Then donations began to plummet, and 10 days into the campaign i started receiving $0 per day. It was too late to start contacting streamers (woovit page with hundreds of them is still open in my browser) since most of them have really busy schedules and i don’t think they’d find the time to include my game until the campaign ends. I could extend the campaign duration to 60 days, but it would be unfair to all the backers to withold their money for another month when i’m certain i wouldn’t manage to collect another 80% of the funds projected to finish the game. Flexible funding was not an option since i would tie a noose around my neck to follow strict deadlines i imposed and some stuff that really takes time (like Galaxy Database) and not gather enough funds to keep those promises.

Some further analysis showed that i had 238 visits from USA/UK/Germany combined and only $25 pledges combined from those countries, which probably means they had the interest in seeing what’s it all about, but they were either not attracted enough or they though that the game’s never going to reach $3000 so they never pledged. It’s easy to theoreticize now, but if the goal was $1000 and each of those visitors gave $5, the campaign would have been a success.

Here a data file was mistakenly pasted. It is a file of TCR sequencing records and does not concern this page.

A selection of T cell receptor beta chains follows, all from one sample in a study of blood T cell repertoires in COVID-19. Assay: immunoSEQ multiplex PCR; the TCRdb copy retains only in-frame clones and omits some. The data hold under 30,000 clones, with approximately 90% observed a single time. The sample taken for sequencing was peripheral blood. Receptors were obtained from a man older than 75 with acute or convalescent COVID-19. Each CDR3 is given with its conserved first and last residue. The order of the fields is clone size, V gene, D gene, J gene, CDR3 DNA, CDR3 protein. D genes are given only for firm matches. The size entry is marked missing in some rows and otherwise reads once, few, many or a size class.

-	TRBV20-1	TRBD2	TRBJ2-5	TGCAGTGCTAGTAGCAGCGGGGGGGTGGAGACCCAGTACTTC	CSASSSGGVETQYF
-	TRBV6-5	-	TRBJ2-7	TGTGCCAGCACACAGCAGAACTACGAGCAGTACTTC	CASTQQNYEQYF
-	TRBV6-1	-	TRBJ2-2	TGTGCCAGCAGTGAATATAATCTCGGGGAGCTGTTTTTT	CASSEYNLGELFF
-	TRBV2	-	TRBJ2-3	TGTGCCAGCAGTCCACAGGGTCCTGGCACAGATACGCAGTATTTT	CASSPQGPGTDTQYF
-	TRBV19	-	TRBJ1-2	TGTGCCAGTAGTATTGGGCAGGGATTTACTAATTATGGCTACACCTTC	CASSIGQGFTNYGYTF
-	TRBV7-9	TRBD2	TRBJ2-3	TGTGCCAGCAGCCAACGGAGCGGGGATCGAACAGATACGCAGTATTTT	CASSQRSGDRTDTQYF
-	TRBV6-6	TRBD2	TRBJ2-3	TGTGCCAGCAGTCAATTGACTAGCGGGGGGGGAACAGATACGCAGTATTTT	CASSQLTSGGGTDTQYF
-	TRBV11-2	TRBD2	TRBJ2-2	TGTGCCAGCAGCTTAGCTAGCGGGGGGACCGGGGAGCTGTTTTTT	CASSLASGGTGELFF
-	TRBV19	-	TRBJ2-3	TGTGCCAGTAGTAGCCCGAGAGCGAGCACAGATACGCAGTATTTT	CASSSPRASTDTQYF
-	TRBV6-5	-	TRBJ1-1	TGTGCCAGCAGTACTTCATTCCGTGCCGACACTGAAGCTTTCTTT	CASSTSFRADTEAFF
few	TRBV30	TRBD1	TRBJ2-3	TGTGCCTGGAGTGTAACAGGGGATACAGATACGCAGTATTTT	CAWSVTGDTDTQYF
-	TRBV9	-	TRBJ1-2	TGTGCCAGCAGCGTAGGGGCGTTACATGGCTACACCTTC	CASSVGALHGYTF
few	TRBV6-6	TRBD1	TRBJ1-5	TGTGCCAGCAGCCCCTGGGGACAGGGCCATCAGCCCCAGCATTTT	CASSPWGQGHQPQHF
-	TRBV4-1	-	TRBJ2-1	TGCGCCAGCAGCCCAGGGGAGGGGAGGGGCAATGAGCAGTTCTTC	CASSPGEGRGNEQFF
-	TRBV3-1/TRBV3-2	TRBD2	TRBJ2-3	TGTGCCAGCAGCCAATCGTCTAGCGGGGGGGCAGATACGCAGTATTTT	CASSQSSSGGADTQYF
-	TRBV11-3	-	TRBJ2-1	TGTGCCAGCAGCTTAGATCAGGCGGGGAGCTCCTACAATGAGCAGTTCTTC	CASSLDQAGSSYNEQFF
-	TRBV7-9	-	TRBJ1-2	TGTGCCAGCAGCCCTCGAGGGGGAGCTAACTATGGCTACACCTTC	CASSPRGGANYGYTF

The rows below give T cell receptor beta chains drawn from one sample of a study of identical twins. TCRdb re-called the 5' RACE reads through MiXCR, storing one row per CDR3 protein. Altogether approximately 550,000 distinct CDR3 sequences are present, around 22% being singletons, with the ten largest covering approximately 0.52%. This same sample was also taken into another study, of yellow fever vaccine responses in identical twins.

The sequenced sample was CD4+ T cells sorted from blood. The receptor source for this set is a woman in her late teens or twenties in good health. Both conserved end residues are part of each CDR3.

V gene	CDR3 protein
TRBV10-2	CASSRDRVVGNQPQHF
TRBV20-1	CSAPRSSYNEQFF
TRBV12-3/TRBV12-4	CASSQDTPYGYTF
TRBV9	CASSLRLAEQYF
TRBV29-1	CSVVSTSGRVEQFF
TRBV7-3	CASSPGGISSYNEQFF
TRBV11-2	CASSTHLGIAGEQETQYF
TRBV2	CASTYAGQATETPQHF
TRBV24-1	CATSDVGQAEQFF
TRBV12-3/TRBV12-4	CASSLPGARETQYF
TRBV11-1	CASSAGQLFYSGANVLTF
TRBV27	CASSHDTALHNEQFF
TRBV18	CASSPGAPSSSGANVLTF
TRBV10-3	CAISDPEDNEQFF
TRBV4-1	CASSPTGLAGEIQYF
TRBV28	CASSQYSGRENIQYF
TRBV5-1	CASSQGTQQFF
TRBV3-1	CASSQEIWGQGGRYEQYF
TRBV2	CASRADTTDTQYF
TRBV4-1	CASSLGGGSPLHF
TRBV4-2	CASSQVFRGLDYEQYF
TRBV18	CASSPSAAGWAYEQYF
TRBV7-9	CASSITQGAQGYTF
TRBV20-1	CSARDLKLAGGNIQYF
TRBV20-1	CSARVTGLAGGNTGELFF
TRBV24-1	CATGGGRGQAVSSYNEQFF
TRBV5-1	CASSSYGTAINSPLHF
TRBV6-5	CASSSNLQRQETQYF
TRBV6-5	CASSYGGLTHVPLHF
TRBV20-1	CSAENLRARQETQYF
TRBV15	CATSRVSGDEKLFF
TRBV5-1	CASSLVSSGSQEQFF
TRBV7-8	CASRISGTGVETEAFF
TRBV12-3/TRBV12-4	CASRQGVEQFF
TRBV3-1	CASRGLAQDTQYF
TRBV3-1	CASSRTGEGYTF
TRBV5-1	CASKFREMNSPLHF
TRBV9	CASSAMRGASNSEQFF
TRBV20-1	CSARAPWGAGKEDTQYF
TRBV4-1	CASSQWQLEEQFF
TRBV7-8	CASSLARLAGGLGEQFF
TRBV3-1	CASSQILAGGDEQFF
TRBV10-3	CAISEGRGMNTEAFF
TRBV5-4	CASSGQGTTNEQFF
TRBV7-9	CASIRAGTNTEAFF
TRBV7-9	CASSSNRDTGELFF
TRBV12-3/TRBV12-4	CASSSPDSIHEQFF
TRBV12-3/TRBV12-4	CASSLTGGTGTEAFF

Mistakes i’ve made

My biggest mistake was setting the bar too high. As you know, backers are turned off when they see the goal is too high to reach. I should have opted for something like $1000 which was attainable and then keep gathering funds via InDemand program.

Not giving enough importance to mailing list.

Not making a good enough teaser (it is ok, but it can be a lot better).

Not contacting streamers before the campaign start.

Starting campaign too early, the demo i released obviously had too many bugs and i don’t have a big enough community.

Overestimating social media. Twitter likes don’t translate to pledges (and won’t translate to sales too i reckon). After all, most of the followers i have over there are gamedevs themselves and need money for development too.

Not including Facebook into the campaign (personal bias, shouldn’t let that affect business).